Equally Well Implementation Plan

The Equally Well Implementation Plan which sets out how the Scottish Government and community planning partnerships will turn the recommendations of Equally Well into real outcomes in the medium and long term.


Better Data

Equally Well identified significant gaps in the data available to support local performance management and reporting. Forthcoming improvements have been described previously within NHSScotland, where health data on diversity are inadequate.

Equally Well described health inequalities based on health outcomes for individuals, rather than the areas in which they live. However, most of the information currently available to describe health inequalities based on socioeconomic status is area-based. Recommendation 76 is about developing better data. The Government will therefore examine whether options for linkage of individual records of health status with individual records of socioeconomic status should be pursued. For example:

  • Linkage to income records, such as: The inclusion of a question on income in the 2011 Census; tax records from the Inland Revenue linked to mortality data (work ongoing by Leyland et al); investigation of the feasibility of linking incapacity benefit data with health datasets (work ongoing by Glasgow University).
  • Within survey linkage of individual income information with health variables such as self-assessed health, long-standing limiting illness, GHQ12 and in the future WEMWBS (using large scale national surveys such as Scottish Health Survey or Scottish Household Survey).
  • The new Scottish Health Survey results will become available during 2009 - these will be analysed, and linkage will be done to explore the possibility of developing new basis for assessing health inequalities.
  • This new analysis will become possible in 2009-10 (Scottish Health Survey), and 2012-13 (2011 census).

How will we know it's working?

Integrated impact assessment is to be developed and supported under Equally Well recommendation 77. This will help national and local organisations to identify in advance how policies and programmes will affect health inequalities. The Scottish Government is taking the following action:

  • The Government is currently reviewing its approach to policy appraisal. The first stage of this review involves the development of an impact assessment framework based on the Government's Purpose and National Outcomes. A Scottish impact assessment framework will be piloted within Scottish Government. The second stage will assess the potential to develop an integrated impact assessment model and examine the wider application of such an approach with community planning partners. It is expected that this second stage will require commissioning of external contractors, following some initial scoping with stakeholders within and outwith government.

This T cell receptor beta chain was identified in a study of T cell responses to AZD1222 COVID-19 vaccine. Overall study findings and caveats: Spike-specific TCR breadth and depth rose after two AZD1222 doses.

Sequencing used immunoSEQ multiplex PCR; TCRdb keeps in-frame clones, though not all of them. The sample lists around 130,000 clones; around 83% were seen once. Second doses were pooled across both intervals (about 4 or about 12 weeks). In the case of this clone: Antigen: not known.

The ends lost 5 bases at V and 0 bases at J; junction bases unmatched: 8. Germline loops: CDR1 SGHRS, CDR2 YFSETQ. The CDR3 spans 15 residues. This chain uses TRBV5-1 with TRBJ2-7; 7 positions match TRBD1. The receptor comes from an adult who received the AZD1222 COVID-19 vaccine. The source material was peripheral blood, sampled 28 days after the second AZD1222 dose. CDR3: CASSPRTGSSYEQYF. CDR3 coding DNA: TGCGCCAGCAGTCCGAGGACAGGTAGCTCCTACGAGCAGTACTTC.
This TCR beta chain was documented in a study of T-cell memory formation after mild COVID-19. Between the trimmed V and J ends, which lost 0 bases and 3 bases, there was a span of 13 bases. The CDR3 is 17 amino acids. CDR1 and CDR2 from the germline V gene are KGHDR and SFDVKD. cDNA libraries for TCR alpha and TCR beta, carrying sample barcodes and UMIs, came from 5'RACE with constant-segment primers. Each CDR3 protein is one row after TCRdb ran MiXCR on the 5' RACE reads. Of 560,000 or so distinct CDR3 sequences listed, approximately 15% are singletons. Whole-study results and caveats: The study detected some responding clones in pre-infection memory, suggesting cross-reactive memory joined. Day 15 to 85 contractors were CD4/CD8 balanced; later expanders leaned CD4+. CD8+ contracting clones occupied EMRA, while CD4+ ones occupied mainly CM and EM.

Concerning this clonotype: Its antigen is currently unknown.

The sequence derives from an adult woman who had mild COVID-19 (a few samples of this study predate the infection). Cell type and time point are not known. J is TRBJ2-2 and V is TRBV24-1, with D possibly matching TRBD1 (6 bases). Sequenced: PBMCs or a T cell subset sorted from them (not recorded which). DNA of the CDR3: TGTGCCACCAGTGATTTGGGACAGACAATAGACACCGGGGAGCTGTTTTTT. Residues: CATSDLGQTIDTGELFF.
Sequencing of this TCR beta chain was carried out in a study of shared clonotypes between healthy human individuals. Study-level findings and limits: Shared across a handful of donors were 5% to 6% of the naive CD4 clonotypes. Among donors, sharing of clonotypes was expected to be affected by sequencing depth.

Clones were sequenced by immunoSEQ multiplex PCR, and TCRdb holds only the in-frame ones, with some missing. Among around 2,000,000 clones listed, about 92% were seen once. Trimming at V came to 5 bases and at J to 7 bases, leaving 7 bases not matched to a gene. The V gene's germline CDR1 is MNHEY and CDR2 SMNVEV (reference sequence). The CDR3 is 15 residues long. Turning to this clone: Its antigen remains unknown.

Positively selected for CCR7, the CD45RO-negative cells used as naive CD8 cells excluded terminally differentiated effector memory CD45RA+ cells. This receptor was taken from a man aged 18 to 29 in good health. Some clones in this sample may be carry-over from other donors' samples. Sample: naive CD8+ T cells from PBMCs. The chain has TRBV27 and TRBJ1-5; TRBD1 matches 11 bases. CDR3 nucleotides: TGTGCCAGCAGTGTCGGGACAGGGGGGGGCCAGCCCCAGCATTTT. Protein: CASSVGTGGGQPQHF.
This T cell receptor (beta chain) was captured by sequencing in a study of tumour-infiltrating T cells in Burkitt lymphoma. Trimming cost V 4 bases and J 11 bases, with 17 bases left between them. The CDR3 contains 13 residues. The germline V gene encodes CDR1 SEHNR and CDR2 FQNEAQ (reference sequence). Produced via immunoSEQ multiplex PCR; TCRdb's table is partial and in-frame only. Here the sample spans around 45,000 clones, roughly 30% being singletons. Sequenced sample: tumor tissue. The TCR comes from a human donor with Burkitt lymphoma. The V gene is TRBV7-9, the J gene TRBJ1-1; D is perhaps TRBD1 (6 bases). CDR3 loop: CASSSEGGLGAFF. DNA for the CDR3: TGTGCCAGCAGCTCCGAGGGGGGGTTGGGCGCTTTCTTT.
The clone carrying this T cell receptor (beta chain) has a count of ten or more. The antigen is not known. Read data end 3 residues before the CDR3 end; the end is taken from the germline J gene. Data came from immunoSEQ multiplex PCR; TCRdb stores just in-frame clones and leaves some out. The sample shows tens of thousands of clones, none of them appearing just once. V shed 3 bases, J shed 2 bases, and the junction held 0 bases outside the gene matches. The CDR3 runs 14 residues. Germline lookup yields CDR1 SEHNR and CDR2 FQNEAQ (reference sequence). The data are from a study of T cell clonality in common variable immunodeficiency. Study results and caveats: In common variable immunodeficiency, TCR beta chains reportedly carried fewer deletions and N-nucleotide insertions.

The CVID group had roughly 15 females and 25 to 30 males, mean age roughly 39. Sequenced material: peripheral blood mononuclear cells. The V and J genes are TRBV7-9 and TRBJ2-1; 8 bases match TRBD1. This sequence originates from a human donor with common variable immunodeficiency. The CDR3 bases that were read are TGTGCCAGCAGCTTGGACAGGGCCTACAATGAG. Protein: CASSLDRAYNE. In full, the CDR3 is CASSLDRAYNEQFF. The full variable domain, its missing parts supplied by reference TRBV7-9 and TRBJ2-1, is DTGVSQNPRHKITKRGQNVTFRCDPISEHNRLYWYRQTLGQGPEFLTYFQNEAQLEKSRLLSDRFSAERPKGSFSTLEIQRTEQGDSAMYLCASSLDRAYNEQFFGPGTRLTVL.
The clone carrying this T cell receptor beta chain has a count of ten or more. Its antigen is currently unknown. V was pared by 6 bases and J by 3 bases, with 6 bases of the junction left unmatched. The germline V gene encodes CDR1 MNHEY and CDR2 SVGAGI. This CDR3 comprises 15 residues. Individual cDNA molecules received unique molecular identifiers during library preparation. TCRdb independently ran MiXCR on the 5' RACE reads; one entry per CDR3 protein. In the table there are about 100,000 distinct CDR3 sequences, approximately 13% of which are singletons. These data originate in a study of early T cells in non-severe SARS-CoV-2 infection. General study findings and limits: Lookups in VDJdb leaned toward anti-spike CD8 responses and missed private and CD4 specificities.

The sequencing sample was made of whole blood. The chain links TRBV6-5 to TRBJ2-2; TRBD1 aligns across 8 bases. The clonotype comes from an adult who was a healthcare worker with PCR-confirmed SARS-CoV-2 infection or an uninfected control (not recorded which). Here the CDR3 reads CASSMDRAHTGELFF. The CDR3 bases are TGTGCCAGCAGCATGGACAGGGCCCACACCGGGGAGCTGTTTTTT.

• EQIA is part of the Scottish impact assessment framework, and will be included within the development of integrated impact assessment.
  • Providing support for local impact assessment during 2009-10, through suitable tools and increasing local skills and capacity to use them effectively.


It will be vital for the future development of action on health inequalities to evaluate the effectiveness of policies and actions that Equally Well has recommended. Evaluation needs to:

  • Be appropriate for both specific interventions and complex packages of actions (recommendation 73).
  • Be properly resourced.
  • Focus on areas where current evidence is weakest.
  • Address the differential impacts of policies and actions on different subgroups (socioeconomic, gender, ethnicity, for example).
  • Address cost-effectiveness.
  • In order to achieve these recommendations, the Scottish Government will:
  • Develop an evaluation framework, which builds on this implementation plan and the analysis of intermediate outcomes.
  • Work with an external advisory group.
  • Support local evaluation of and ensure that lessons are learned from the test sites as a whole.
  • Enhance opportunities for practitioners, academics and evaluators to share learning and develop a wider range of approaches to evaluation appropriate for actions designed to reduce health inequalities. For example NHS Health Scotland will continue to run the Evaluation Summer School in collaboration with Scottish Government, academic units and public and Third Sector bodies. Scottish Government will sponsor and participate in the Scottish Evaluation Network.

2010 review

The final recommendation in Equally Well is that the Ministerial Task Force should reconvene in 2010 to review progress with implementation.

  • The Scottish Government will announce by the end of 2009 how the Ministerial Task Force's review of progress will be carried out in 2010. The review will draw on progress in the local test sites and on action being taken by community planning partnerships generally, and reflected in the 2009-10 Single Outcome Agreements with Government. The review will also identify progress made by NHSScotland and community planning partners with the relevant action set out in the Better Health, Better Care action plan (December 2007). The Ministerial Strategic Group for Health and Community Care includes representation from Government, local authorities and NHSScotland. The
    Group will maintain an oversight of progress until the Task Force's formal review.
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